Try fruits and veggies on the grill. Stage says any fruit or vegetable that won’t fall through the grate on the grill will work, but this time of year he especially enjoys grilled asparagus, and corn on the cob a little later in the season.
Manhandle the meat. Try to avoid poking the meat and flipping it too early. “If it doesn’t want to be flipped, it lets you know. If it’s sticking to the grill just leave it alone, don’t flip it. It will release on its own when it’s ready to flip,” Stage says.
Buy just any meat. “I like to look for marbling,” Stage says. “I’m looking for a decent fat content.” You want to see the white flecks of fat throughout the meat, he says, which will self-baste the meat while cooking, and fat is the flavor of the meat.
Lose your patience. This goes hand in hand with not manhandling the meat. Cooking on the grill takes patience, Stage says, and that’s when people flip the meat too early. “That’s the wrong approach,” he says.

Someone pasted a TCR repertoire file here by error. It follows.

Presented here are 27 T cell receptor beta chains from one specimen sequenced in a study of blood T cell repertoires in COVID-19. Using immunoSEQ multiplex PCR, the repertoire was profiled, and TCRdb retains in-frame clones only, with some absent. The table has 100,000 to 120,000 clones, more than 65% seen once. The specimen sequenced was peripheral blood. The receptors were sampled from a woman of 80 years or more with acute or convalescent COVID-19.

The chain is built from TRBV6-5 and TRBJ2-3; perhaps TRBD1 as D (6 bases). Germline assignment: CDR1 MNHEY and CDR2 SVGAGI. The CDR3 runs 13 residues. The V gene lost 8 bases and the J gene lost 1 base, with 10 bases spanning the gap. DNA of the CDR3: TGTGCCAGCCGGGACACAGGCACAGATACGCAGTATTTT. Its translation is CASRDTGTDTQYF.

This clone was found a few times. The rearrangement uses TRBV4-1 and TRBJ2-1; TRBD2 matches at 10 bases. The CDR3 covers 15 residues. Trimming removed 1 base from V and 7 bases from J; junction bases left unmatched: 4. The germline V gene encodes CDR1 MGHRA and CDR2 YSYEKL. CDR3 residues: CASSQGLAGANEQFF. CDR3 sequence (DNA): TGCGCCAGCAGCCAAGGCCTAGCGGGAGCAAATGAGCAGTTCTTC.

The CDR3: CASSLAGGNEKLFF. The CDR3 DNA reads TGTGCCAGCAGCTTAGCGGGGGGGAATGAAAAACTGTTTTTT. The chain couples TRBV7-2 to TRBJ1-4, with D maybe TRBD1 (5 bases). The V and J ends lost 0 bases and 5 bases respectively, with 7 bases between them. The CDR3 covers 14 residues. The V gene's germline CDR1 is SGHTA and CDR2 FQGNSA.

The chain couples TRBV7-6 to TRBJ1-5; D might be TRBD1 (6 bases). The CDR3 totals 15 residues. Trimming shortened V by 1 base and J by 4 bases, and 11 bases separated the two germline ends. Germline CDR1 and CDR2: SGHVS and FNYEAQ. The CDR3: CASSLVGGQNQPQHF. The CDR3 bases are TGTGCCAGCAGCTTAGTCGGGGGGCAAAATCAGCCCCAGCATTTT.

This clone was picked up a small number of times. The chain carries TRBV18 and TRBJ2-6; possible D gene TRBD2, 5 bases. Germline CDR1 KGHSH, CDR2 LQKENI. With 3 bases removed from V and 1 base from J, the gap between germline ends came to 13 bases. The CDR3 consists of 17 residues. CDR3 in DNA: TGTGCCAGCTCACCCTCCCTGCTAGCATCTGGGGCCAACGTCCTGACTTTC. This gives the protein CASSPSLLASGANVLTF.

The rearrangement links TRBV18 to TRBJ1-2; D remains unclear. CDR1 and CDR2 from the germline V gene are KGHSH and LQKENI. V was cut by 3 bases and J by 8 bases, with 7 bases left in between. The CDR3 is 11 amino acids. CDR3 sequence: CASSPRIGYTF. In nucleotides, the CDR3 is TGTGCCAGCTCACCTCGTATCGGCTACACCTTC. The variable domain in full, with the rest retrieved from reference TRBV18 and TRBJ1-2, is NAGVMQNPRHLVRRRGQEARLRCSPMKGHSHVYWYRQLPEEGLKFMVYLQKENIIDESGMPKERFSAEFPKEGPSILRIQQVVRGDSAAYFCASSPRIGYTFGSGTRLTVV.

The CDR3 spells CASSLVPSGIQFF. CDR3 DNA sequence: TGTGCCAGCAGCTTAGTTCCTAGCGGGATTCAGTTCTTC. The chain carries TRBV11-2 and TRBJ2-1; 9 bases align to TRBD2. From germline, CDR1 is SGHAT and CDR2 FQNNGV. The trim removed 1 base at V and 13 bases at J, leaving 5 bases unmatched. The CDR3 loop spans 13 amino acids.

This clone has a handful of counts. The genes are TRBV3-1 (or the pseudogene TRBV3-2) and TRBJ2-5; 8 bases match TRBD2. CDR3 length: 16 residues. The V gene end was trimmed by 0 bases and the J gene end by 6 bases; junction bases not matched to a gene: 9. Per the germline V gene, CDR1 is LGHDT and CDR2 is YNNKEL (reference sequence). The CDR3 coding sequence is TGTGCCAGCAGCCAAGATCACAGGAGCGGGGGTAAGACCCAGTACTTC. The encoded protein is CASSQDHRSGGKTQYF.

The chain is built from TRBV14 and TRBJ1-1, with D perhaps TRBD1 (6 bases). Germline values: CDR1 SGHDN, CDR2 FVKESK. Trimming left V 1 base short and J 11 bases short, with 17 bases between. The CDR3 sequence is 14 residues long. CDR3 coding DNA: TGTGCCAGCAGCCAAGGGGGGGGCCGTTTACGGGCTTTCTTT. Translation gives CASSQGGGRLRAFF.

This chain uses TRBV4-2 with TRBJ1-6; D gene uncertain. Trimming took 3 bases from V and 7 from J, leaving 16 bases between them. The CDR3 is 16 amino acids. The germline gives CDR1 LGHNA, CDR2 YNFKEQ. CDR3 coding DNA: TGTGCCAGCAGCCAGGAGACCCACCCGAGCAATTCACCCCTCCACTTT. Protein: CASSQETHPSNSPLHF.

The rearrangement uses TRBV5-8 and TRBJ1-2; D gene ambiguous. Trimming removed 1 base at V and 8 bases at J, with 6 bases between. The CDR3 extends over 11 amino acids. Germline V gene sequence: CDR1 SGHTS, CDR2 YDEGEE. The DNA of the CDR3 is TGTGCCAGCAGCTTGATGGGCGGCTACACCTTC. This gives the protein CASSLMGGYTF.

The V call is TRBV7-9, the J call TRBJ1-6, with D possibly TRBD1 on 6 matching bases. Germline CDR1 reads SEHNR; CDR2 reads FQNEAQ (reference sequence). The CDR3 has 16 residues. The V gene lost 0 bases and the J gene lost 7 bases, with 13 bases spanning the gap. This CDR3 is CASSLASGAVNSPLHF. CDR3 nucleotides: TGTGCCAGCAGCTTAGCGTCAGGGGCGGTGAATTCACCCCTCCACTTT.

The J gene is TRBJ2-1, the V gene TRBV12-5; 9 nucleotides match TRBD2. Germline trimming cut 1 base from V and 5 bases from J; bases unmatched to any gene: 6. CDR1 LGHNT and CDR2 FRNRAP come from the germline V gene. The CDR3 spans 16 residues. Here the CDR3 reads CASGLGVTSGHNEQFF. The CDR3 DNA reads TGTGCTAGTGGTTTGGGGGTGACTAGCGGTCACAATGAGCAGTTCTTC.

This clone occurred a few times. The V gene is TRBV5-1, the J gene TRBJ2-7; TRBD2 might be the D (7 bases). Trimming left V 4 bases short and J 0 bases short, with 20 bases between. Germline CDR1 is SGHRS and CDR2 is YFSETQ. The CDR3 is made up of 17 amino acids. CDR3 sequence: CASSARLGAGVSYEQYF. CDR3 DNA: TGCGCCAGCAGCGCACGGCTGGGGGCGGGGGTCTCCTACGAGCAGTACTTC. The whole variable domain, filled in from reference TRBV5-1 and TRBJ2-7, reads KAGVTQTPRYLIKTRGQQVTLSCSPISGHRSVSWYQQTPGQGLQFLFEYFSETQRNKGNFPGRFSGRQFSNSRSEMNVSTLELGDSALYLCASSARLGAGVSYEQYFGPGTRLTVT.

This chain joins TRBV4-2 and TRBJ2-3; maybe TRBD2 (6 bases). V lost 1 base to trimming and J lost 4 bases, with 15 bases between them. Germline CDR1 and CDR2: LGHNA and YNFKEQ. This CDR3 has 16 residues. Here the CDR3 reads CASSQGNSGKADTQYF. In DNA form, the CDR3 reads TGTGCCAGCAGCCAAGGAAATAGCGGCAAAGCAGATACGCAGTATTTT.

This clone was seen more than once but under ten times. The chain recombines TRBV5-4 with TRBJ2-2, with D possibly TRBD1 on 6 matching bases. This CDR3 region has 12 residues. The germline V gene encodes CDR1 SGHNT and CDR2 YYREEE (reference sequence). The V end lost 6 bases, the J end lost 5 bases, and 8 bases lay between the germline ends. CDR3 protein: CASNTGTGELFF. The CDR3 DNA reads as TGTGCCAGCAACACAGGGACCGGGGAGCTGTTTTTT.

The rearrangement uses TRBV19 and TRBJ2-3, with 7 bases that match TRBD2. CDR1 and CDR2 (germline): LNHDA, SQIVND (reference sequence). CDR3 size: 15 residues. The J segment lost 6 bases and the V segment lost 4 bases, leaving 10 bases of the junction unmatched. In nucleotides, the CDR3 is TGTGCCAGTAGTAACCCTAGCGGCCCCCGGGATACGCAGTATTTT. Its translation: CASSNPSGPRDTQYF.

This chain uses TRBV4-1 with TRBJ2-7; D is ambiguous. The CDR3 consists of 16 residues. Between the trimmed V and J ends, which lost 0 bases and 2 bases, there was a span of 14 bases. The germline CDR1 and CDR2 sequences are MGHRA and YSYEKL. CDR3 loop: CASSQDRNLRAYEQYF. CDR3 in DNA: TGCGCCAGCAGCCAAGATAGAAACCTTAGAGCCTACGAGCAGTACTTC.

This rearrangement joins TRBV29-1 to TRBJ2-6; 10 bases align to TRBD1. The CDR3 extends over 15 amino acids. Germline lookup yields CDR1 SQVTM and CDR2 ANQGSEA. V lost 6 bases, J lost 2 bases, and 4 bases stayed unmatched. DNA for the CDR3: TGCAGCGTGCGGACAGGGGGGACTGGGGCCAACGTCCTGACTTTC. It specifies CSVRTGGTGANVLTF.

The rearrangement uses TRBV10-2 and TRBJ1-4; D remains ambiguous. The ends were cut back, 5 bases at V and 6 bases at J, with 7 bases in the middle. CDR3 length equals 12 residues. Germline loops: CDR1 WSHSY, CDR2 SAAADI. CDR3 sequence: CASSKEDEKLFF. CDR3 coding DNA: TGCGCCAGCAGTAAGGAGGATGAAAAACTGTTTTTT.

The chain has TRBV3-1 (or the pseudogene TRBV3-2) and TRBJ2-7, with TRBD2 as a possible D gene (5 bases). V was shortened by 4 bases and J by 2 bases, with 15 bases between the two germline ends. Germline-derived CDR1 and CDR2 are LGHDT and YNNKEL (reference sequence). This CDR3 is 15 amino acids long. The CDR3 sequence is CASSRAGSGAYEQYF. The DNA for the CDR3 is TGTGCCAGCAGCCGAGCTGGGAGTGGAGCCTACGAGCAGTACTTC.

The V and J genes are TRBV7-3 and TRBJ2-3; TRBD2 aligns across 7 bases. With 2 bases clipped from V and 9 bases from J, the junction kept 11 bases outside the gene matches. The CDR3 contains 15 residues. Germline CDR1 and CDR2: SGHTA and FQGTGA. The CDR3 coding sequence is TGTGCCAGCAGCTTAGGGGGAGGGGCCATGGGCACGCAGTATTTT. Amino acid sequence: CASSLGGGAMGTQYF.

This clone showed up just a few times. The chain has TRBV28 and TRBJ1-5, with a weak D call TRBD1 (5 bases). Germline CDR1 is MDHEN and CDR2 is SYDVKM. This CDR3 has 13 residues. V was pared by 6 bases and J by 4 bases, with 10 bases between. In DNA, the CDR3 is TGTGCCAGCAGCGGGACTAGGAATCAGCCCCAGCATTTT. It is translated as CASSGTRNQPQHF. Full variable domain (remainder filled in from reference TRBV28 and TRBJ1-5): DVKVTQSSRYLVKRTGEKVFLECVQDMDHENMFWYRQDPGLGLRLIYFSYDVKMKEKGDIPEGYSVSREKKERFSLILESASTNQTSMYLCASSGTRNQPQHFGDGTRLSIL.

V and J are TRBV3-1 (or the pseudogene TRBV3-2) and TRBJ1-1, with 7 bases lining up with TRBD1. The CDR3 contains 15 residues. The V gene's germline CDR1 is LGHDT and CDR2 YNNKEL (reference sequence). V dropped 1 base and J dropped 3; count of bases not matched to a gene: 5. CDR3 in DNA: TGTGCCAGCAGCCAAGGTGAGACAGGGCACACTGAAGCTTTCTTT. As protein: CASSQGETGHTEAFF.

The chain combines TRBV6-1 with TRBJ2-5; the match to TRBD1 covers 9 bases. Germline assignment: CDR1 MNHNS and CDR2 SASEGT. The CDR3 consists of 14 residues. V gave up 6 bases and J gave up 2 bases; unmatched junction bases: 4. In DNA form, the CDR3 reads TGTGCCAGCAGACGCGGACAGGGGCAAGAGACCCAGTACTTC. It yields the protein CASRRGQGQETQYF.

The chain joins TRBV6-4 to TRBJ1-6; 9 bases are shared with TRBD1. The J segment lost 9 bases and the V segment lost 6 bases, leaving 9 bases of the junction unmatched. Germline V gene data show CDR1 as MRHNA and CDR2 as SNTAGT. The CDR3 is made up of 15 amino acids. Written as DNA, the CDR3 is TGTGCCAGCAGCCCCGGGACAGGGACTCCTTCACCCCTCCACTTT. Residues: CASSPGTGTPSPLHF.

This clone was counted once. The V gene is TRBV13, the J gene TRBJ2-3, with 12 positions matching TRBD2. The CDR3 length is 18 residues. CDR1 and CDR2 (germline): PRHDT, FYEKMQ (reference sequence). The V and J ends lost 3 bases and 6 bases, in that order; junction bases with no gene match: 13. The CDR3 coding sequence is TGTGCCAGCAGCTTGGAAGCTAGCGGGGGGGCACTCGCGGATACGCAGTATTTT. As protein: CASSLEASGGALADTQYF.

Use expensive cuts, especially if it’s your first time cooking on a grill. “Keep it simple,” Stage says. “Do a burger. That way if you screw it up, you’re not out a lot of money. That will give you a good understanding of how the fire and grill works.”
Keeping all these do’s and don’ts in mind, as with anything, the more you practice, the better you’ll get at it. “Whether it’s a gas or charcoal grill, once you understand the nuance of it and understand the fire, get a good piece of meat, and have a little patience,” Stage says. “That’s how you get good at it.”
Main image: Chef John Stage, owner of Dinosaur Bar-B-Que in Brooklyn and Manhattan, and, most recently, Flip Bird, Egg @ The Bird, and Apizza Regionale (and oversees Bar Granger), located in Gotham Market at The Ashland in Fort Greene, Brooklyn
Courtesy Chef John Stage
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